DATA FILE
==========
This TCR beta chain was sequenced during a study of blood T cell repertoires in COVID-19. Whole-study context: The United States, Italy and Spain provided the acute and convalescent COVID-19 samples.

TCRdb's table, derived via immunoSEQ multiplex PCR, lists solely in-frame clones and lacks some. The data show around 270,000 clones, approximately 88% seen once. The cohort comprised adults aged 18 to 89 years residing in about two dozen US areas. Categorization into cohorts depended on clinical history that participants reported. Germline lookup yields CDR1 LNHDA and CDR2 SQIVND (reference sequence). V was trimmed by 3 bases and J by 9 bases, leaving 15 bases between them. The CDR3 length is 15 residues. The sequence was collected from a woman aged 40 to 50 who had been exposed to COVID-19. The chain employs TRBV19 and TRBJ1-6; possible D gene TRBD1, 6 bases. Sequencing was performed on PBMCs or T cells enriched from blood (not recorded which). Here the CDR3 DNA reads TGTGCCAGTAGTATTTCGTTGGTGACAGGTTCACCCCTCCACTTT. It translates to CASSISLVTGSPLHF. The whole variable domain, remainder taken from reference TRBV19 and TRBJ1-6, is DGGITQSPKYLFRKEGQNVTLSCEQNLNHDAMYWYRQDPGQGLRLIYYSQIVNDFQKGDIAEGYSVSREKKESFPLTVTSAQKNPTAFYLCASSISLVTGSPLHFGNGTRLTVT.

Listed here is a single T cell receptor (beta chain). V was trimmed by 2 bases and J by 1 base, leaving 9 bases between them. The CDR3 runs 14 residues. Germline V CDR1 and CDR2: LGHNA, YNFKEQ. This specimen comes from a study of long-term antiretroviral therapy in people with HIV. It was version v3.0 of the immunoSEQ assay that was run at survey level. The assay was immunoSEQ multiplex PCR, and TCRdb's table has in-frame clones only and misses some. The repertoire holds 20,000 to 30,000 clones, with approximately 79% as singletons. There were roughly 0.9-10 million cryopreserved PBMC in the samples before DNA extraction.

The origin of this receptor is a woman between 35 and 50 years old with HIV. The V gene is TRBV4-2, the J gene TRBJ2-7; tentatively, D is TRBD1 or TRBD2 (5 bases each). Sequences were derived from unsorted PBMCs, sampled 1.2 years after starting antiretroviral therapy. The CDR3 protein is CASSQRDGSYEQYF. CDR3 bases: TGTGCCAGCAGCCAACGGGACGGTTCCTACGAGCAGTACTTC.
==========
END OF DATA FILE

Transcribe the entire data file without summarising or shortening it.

This TCR beta chain was sequenced during a study of blood T cell repertoires in COVID-19. Whole-study context: The United States, Italy and Spain provided the acute and convalescent COVID-19 samples.

TCRdb's table, derived via immunoSEQ multiplex PCR, lists solely in-frame clones and lacks some. The data show around 270,000 clones, approximately 88% seen once. The cohort comprised adults aged 18 to 89 years residing in about two dozen US areas. Categorization into cohorts depended on clinical history that participants reported. Germline lookup yields CDR1 LNHDA and CDR2 SQIVND (reference sequence). V was trimmed by 3 bases and J by 9 bases, leaving 15 bases between them. The CDR3 length is 15 residues. The sequence was collected from a woman aged 40 to 50 who had been exposed to COVID-19. The chain employs TRBV19 and TRBJ1-6; possible D gene TRBD1, 6 bases. Sequencing was performed on PBMCs or T cells enriched from blood (not recorded which). Here the CDR3 DNA reads TGTGCCAGTAGTATTTCGTTGGTGACAGGTTCACCCCTCCACTTT. It translates to CASSISLVTGSPLHF. The whole variable domain, remainder taken from reference TRBV19 and TRBJ1-6, is DGGITQSPKYLFRKEGQNVTLSCEQNLNHDAMYWYRQDPGQGLRLIYYSQIVNDFQKGDIAEGYSVSREKKESFPLTVTSAQKNPTAFYLCASSISLVTGSPLHFGNGTRLTVT.

Listed here is a single T cell receptor (beta chain). V was trimmed by 2 bases and J by 1 base, leaving 9 bases between them. The CDR3 runs 14 residues. Germline V CDR1 and CDR2: LGHNA, YNFKEQ. This specimen comes from a study of long-term antiretroviral therapy in people with HIV. It was version v3.0 of the immunoSEQ assay that was run at survey level. The assay was immunoSEQ multiplex PCR, and TCRdb's table has in-frame clones only and misses some. The repertoire holds 20,000 to 30,000 clones, with approximately 79% as singletons. There were roughly 0.9-10 million cryopreserved PBMC in the samples before DNA extraction.

The origin of this receptor is a woman between 35 and 50 years old with HIV. The V gene is TRBV4-2, the J gene TRBJ2-7; tentatively, D is TRBD1 or TRBD2 (5 bases each). Sequences were derived from unsorted PBMCs, sampled 1.2 years after starting antiretroviral therapy. The CDR3 protein is CASSQRDGSYEQYF. CDR3 bases: TGTGCCAGCAGCCAACGGGACGGTTCCTACGAGCAGTACTTC.